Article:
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Christian Group Claims School Anti-Bullying Day Promotes “The Homosexual Lifestyle”
October 16, 2012
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How's this for an anti-bullying intiative? On Mix It Up at Lunch Day, held each year in October, students at U.S. schools are encouraged to hang out with someone they might not normally speak to.

The program, started 11 years ago by the Southern Poverty Law Center, aims to break up cliques and reduce bullying by getting people to talk to each other directly.

But not everyone sees it that way. The American Family Association, a conservative evangelical group, says Mix It Up at Lunch Day is "a nationwide push to promote the homosexual lifestyle in public schools."

It made that claim in an email to its supporters earlier this month. Since the email went out, a number of schools have cancelled Mix It Up at Lunch Day.

The email is part of a bigger battle between the Southern Poverty Law Center, a civil-rights group founded 41 years ago in Montgomery, Alabama, and the American Family Association, based in Tupelo, Mississippi, a group that says its mission is to fight what it calls "increasing ungodliness" in America.

Recently, the law center added the American Family Association to its list of active hate groups, which also includes neo-Nazis, black separatists and Holocaust deniers.

Association leaders have responded by calling the law center a hate group for oppressing Christian students, and suggesting that the center is trying to shut down groups that oppose homosexuality.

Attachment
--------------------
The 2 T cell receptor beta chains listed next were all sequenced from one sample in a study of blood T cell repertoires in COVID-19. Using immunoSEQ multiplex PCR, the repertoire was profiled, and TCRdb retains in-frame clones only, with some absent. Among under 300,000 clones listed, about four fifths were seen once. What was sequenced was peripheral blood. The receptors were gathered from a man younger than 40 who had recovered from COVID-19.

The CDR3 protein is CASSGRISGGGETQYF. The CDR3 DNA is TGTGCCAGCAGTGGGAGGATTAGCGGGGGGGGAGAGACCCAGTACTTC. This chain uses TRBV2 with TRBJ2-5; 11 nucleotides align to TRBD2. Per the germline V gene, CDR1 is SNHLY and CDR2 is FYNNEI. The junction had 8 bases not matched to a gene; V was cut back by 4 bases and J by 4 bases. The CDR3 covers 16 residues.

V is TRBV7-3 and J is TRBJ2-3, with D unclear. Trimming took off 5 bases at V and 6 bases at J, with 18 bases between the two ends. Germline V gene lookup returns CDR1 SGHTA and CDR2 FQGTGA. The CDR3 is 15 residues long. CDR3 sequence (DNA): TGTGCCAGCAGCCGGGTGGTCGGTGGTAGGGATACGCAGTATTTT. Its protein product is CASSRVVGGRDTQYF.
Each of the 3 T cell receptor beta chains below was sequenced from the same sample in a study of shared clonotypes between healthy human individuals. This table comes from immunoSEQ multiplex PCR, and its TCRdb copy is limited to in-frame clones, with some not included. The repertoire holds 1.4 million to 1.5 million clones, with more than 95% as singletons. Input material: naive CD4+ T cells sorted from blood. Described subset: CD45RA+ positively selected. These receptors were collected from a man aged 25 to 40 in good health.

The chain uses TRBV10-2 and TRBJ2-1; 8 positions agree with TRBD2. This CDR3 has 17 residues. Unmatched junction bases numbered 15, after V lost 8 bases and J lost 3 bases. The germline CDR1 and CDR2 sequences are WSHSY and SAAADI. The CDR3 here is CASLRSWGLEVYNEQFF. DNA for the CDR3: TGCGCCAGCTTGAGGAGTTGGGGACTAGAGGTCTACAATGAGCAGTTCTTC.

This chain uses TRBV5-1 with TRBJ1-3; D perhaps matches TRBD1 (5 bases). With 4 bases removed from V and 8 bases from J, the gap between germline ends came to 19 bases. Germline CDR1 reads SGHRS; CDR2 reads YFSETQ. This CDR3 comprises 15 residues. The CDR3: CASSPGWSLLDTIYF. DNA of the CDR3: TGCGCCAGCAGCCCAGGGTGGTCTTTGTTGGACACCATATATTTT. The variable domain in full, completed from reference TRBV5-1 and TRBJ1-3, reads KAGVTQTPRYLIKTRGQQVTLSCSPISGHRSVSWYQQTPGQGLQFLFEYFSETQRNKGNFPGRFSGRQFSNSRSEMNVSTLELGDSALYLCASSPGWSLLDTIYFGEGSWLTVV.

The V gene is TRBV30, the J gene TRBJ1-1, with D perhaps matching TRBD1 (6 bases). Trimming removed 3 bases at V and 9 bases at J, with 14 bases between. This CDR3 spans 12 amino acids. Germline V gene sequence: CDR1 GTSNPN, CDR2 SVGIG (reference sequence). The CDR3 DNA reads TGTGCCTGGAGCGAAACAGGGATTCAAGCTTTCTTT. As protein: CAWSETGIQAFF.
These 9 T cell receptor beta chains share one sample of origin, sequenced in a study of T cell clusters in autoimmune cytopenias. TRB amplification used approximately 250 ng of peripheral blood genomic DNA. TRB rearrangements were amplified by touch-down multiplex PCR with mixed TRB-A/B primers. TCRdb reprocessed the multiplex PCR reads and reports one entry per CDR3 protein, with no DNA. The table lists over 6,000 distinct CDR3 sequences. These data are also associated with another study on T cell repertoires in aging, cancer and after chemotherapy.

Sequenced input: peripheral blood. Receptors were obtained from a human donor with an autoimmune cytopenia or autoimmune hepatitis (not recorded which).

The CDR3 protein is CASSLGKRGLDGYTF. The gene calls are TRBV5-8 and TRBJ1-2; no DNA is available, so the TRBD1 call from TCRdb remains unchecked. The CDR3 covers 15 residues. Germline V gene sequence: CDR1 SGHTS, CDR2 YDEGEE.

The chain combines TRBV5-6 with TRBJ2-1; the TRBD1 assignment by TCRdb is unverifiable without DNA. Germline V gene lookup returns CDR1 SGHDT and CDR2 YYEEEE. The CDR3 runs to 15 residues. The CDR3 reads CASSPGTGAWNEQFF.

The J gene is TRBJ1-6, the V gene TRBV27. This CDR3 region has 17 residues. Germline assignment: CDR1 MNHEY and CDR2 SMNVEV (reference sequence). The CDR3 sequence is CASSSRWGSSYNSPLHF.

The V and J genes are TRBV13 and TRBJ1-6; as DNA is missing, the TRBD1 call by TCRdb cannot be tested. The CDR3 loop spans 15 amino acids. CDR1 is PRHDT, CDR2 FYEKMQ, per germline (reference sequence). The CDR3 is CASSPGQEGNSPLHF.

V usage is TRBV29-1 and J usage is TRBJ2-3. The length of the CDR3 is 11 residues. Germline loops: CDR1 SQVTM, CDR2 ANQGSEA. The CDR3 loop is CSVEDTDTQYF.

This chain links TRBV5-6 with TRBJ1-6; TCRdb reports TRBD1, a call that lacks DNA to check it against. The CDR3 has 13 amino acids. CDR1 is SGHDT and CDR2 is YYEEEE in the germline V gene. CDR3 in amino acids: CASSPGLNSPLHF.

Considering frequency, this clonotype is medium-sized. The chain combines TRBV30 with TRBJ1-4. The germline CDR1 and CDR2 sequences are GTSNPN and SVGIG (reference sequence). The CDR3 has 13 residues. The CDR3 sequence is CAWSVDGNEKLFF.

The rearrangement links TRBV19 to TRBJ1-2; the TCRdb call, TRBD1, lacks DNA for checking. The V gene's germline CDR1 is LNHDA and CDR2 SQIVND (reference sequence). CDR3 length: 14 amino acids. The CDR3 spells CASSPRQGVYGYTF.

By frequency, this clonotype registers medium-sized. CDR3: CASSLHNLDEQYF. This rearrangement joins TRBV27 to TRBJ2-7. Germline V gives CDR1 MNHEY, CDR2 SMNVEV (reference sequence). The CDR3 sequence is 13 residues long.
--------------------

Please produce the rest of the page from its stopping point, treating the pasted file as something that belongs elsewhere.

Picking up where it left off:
The list of suggested activities for Mix It Up at Lunch Day doesn't mention gays and lesbians specifically. According to Maureen Costello, director of the center's Teaching Tolerance project, the program is not about sexual orientation but about breaking up social cliques.


"I was surprised that they completely lied about what Mix It Up Day is," Costello told the New York Times. "It was a cynical, fear-mongering tactic."

Bryan Fischer, the director of issue analysis for the American Family Assocation, claims that since the law center promotes equal treatment for gay and lesbian students, that philosophy informs the school program.

"Anti-bullying legislation is exactly the same," Fischer said. "It's just another thinly veiled attempt to promote the homosexual agenda."

Costello says that "many of the targets of bullying are kids who are either gay or are perceived as gay," but that the idea that the program is intended as homosexual indoctrination is wrong.

"We've become used to the idea of lunatic fringe attacks," she said, "but this one was complete misrepresentation."

About 200 schools had cancelled Mix It Up at Lunch Day as of Friday, but it's not clear how many of them did so as a result of the Association email.

The only school that agreed to speak to the Times about its cancellation said its teachers were too busy to oversee the event, and that "the decision had nothing to do with taking a position on gay rights."

At least one school has heard from parents about the email and is going ahead with Mix It Up at Lunch Day anyway.

Kevin Brady, the head of Avon Grove Charter School in Pennsylvania, said he explained the program to concerned parents, and that once they understood what the program is, they decided not to keep their kids home that day.

Mix It Up at Lunch Day is scheduled for October 30.


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